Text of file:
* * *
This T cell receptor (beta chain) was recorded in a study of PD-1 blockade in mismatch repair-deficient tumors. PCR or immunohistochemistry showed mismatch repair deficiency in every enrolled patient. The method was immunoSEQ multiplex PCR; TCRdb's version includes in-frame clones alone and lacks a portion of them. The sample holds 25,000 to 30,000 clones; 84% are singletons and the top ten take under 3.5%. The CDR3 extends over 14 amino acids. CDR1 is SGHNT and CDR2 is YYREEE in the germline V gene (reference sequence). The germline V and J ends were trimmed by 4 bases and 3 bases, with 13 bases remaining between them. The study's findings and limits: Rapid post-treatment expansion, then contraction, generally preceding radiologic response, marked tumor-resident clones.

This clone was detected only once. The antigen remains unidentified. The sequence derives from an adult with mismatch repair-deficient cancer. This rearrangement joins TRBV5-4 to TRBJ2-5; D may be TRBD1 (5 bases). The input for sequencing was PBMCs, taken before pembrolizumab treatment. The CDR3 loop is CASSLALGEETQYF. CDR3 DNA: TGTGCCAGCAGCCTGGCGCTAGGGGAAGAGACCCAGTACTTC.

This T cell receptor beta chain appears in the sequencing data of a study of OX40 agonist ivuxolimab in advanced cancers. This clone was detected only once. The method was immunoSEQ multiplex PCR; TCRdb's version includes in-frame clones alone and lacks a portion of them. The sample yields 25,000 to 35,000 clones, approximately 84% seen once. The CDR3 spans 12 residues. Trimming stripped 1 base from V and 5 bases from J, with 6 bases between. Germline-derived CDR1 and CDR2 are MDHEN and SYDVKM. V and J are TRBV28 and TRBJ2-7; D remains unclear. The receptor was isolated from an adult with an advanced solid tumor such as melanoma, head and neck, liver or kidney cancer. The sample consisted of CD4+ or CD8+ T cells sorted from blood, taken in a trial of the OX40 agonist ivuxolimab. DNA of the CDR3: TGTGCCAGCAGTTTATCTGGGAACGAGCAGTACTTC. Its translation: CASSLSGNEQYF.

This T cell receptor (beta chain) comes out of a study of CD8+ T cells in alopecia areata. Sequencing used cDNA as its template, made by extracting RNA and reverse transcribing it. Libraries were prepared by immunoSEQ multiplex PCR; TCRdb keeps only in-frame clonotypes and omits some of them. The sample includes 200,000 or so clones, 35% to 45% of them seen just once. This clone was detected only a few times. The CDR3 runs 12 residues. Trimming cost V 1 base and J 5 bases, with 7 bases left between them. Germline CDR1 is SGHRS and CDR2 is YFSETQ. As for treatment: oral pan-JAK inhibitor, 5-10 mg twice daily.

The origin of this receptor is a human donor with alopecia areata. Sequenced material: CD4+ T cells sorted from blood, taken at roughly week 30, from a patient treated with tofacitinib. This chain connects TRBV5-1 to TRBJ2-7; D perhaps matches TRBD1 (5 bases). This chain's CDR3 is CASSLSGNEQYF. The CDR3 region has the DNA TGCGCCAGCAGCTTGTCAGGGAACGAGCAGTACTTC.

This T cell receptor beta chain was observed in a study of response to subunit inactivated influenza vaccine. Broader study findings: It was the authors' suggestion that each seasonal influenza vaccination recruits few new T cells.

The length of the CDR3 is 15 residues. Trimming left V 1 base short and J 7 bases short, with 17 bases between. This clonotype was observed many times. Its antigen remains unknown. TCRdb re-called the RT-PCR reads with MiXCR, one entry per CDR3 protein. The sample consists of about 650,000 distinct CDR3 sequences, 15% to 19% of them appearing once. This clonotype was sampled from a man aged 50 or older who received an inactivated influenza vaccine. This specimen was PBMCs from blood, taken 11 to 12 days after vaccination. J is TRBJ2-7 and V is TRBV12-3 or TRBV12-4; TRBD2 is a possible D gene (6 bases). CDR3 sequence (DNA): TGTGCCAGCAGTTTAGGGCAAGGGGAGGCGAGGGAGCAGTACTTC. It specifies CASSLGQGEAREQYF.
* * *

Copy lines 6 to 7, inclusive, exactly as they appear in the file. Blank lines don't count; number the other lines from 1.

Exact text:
This T cell receptor beta chain was observed in a study of response to subunit inactivated influenza vaccine. Broader study findings: It was the authors' suggestion that each seasonal influenza vaccination recruits few new T cells.

The length of the CDR3 is 15 residues. Trimming left V 1 base short and J 7 bases short, with 17 bases between. This clonotype was observed many times. Its antigen remains unknown. TCRdb re-called the RT-PCR reads with MiXCR, one entry per CDR3 protein. The sample consists of about 650,000 distinct CDR3 sequences, 15% to 19% of them appearing once. This clonotype was sampled from a man aged 50 or older who received an inactivated influenza vaccine. This specimen was PBMCs from blood, taken 11 to 12 days after vaccination. J is TRBJ2-7 and V is TRBV12-3 or TRBV12-4; TRBD2 is a possible D gene (6 bases). CDR3 sequence (DNA): TGTGCCAGCAGTTTAGGGCAAGGGGAGGCGAGGGAGCAGTACTTC. It specifies CASSLGQGEAREQYF.